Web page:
Keeping up with the News on Guantanamo and Rendition

It can be difficult to keep up with the news these days! As the fallout over the new DoJ torture memos continues, other legal developments in the Bush Administration’s war on terror continue. This week, the Administration filed a brief to the Supreme Court arguing that detainees at Guantanamo “enjoy more procedural protections than any other captured enemy combatants in the history of warfare.” For HRF’s take on just how far-fetched that assertion is, go here.

Meanwhile, the reaction to the Supreme Court’s rejection of the El-Masri rendtion case has been negative on both sides of the country. The New York Times calls it a Supreme Disgrace. And the L.A. Times says that the United States still has an obligation to make amends – and Congress has an obligation to shut down the CIA program.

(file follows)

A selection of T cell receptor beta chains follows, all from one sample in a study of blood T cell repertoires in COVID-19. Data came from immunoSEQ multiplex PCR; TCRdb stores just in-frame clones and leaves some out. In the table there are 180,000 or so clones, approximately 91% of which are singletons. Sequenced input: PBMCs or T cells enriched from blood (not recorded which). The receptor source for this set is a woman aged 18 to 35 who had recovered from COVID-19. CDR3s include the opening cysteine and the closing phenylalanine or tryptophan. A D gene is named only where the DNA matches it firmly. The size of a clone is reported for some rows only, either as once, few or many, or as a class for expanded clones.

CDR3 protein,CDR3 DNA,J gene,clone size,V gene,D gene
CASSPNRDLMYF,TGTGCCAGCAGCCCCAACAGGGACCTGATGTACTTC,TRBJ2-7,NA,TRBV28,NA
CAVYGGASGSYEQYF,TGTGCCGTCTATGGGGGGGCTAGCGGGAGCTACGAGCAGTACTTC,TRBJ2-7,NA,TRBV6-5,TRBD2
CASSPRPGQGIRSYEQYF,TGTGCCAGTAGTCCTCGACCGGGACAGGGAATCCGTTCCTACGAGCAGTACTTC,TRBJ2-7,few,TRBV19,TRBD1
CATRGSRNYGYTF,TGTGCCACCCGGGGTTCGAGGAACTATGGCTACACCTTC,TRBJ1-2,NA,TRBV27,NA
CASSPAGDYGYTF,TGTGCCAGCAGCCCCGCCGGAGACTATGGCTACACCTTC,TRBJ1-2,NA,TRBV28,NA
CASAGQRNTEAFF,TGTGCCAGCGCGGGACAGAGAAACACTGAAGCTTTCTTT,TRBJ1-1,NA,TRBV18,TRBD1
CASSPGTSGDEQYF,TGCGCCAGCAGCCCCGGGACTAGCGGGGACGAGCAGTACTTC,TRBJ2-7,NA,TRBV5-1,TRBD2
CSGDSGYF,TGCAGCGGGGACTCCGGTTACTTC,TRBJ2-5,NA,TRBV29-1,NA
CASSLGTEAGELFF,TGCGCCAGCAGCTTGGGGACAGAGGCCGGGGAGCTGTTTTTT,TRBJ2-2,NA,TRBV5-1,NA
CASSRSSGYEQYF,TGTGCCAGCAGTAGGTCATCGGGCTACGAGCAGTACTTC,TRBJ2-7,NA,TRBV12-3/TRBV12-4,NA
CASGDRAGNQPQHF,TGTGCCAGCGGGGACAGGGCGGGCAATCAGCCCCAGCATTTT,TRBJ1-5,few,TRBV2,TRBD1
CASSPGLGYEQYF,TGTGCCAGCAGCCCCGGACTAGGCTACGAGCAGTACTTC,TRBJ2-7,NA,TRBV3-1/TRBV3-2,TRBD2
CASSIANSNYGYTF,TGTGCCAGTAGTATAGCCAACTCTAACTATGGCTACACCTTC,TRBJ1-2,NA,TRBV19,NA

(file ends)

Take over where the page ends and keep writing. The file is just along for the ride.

Whatever the explanation, the court’s refusal to hear El-Masri’s appeal shouldn’t be the end of the story. This country has an obligation to apologize to — and compensate — victims of an anti-terrorist operation gone awry. And judicial inaction actually strengthens the case for action by Congress to prevent the CIA from committing such outrages in the future. Even when there is no case of mistaken identity, the United States shouldn’t be spiriting suspects away to secret prisons abroad where they can be subjected to “enhanced interrogation techniques.”


Published on October 11, 2007


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